Protein is one of the key pillars of good health and cognitive abilities. Protein is required by each and every cell of our body.
In fact, it helps in keeping our muscles strong, healthy, and fights with unnecessary hunger better than fats and carbohydrates. Protein is one of the most important nutrients that our body requires in adequate amount on a daily basis as it helps in repairing cells and makes new ones and also protects the body from viruses and bacteria.
Important proteins like enzymes and hormones help in breaking down our food and release energy into your system and helps in regulating blood glucose in our body.
Deficiency of protein in your diet can eventually cause problems like loss of muscle mass, weakened functioning of the heart and lungs, and even early death.
How much protein we should eat?
On an average, our body requires at least 30% of calories from protein (56 grams per day). This amount of protein is necessary to assist you to build and maintain lean body mass. There’s an additional requirement of proteins for growth in infants and youngsters and for pregnant and nursing women.
How much protein do we eat every day?
According to The Indian Market Research Bureau’s 2017 report, protein deficiency among Indians stands at more than 80 percent, measured against the recommended 60g per day.
In India, the average consumption of foods per capita per day is 1.317 kg, which is 2,458 calories. Here, people consume starchy diets that are rich in carbohydrates. This constitutes approximately 70-80 percent of their diet.
“According to IPSOS survey, a leading global market and opinion research firm, around 68 percent of people in India have lower protein content in their body than adequate and 71 percent of the people have poor muscle health,” InBody Clinical Executive Dr. Ankita Ghag said in a statement.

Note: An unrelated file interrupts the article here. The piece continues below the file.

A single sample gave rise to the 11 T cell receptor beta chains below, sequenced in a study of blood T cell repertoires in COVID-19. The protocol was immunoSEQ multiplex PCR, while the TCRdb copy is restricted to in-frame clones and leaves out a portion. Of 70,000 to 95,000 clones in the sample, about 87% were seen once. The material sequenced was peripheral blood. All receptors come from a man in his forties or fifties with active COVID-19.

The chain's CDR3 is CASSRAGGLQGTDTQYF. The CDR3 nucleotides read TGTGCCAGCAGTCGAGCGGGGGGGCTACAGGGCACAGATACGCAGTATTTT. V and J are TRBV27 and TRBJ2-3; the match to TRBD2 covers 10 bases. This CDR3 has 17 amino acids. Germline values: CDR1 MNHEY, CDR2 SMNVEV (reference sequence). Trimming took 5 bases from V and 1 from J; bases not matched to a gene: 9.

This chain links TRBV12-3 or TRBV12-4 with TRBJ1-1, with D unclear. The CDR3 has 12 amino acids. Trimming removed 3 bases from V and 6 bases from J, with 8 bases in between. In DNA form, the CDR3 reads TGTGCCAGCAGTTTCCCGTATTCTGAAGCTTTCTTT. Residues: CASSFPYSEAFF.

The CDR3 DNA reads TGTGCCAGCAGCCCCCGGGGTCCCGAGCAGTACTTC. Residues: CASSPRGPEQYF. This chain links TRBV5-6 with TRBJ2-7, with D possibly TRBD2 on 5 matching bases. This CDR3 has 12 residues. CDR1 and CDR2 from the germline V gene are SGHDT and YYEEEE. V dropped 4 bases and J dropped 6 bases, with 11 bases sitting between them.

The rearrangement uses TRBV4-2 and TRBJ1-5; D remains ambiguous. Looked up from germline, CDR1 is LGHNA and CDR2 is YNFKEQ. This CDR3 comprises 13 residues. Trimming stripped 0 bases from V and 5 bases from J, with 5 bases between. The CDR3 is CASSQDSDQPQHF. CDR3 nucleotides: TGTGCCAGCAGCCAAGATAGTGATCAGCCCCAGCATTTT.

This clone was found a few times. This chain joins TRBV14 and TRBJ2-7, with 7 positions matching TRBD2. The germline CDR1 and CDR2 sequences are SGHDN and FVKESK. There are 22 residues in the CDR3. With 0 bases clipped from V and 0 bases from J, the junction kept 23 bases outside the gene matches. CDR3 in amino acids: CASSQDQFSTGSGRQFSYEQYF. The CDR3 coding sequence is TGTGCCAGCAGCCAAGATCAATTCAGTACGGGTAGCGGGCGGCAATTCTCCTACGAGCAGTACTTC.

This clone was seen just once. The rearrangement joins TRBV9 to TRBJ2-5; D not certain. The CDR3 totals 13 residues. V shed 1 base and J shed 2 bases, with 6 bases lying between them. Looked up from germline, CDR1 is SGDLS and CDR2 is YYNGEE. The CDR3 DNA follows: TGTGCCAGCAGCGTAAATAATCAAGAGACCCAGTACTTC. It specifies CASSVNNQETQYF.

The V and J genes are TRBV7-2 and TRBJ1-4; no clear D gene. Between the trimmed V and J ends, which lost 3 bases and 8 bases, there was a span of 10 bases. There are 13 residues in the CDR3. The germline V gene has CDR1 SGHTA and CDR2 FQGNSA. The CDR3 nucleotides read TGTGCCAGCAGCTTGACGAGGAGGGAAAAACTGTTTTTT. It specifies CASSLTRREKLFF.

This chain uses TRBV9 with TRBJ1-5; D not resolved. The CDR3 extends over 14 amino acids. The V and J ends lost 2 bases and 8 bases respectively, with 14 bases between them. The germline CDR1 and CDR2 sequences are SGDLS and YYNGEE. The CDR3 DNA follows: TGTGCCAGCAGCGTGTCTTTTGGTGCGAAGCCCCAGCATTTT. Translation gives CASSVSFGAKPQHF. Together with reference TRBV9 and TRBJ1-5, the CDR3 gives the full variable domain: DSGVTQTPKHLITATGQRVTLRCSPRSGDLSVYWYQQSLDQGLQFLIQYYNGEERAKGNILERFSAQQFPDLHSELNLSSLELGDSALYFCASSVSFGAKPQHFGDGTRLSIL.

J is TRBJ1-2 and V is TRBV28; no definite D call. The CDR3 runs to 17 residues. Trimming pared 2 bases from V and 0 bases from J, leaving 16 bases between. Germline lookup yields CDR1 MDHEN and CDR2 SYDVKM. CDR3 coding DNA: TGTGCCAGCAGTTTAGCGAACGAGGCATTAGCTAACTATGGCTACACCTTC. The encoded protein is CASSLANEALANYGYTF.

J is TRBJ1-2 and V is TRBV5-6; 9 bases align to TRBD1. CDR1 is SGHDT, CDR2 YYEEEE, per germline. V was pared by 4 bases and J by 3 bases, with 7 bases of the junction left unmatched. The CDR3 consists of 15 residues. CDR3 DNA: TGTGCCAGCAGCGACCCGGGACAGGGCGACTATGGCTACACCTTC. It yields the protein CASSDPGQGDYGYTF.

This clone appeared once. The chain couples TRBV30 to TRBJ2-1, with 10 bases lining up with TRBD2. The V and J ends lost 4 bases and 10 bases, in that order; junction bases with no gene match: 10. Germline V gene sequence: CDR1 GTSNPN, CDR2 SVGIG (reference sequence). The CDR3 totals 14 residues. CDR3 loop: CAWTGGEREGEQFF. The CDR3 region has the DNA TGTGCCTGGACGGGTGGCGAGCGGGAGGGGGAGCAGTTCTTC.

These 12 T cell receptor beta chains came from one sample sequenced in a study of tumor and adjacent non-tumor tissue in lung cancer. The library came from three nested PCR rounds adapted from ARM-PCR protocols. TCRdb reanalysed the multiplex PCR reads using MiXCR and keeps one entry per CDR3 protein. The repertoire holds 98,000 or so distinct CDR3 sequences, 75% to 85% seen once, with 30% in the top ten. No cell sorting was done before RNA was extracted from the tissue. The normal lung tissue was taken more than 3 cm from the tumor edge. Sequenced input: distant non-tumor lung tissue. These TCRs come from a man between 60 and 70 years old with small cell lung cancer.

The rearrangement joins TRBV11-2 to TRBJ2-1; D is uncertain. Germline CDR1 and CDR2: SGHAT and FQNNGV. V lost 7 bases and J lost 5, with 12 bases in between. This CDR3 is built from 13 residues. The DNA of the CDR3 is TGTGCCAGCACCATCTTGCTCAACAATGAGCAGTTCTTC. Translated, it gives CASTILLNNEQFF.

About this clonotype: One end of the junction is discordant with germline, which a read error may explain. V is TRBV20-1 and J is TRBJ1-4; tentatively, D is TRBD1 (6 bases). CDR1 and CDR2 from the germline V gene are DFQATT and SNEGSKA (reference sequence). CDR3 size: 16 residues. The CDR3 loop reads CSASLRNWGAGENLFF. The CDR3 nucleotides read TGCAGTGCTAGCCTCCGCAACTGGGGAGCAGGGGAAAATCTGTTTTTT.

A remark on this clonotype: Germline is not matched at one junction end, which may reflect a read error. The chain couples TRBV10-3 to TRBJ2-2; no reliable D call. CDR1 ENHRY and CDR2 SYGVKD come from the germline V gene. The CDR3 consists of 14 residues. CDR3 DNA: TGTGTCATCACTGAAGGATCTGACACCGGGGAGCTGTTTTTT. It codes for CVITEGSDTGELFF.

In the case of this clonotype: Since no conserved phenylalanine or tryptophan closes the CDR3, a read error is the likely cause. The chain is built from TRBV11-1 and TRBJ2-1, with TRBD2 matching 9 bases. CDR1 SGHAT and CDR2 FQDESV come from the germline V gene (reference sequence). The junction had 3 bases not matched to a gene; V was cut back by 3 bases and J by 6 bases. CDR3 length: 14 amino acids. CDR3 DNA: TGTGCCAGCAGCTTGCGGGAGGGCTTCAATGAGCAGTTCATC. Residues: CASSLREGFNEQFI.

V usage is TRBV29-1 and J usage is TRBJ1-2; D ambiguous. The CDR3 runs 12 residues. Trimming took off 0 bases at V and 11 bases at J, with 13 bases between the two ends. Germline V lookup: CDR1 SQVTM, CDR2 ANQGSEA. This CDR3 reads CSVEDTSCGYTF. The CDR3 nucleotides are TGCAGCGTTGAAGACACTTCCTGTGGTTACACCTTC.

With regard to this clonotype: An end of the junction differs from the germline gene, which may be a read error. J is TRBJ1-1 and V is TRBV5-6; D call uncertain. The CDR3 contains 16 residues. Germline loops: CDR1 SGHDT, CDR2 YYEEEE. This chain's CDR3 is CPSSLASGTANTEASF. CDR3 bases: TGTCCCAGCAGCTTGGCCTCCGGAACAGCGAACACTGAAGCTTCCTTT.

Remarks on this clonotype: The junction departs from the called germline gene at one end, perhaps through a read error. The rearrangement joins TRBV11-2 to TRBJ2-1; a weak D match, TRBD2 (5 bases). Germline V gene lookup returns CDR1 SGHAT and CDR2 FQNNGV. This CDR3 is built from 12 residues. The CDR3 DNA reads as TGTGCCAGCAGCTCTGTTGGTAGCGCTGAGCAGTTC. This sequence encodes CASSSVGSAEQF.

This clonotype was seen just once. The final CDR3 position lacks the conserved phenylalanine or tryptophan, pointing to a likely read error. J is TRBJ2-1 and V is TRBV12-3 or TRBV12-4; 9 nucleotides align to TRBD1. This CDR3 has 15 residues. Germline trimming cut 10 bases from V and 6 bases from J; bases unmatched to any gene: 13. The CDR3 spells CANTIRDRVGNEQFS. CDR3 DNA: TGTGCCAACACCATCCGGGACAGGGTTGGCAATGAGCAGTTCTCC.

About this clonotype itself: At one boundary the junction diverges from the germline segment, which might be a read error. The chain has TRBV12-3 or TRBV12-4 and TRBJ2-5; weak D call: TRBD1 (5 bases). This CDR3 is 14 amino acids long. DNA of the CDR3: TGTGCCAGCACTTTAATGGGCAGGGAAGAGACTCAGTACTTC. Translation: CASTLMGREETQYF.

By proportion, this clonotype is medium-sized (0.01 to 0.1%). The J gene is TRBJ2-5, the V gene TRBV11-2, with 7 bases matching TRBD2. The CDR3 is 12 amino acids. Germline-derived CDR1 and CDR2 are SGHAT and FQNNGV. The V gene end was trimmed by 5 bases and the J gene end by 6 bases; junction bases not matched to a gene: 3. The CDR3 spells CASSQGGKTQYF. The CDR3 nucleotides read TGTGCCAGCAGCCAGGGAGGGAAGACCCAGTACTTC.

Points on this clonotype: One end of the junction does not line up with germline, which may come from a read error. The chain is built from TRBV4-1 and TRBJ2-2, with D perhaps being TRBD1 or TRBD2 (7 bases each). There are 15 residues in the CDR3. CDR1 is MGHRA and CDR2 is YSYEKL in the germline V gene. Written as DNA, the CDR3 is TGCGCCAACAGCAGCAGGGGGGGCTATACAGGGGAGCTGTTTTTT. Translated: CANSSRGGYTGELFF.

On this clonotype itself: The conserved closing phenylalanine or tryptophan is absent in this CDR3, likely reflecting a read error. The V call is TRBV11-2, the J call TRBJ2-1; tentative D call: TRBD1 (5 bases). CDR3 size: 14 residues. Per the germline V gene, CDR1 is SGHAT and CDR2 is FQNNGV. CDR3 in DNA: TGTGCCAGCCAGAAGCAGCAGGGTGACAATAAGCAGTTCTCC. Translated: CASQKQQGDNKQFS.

The findings stated a correlation between poor muscle health and protein deficiency in India which needs to be addressed, she added. “We believe there is a need to build awareness about the importance of muscle health amongst Indians and find appropriate solutions,” Ghag said.
Source of Protein
Eggs, meat, fish, and milk products are good sources of complete protein and also of certain minerals like iron and zinc.
Plant-based protein offers a good array of vitamins and minerals, alongside fiber and antioxidants, which you won’t find in poultry products. Plant sources also are naturally cholesterol-free, and typically low in fat. Soya, nuts, peas, beans, lentils, and spinach are some other plant proteins you could have to balance protein intake.
Protein from animal sources contains the full range of essential amino acids required for an adult’s diet. It is important to choose lower fat protein-rich foods, such as lean meats or reduced-fat dairy products as some high protein foods can also be high in saturated fat which increases the risk of cardiovascular disease.
Protein-rich foods give you more energy, binds your muscle, and makes you feel full for a longer period even on fewer calories than foods rich in carbohydrates or fat. So including a lean source of protein with a meal can help to minimize feelings of hunger and decrease overall energy intake.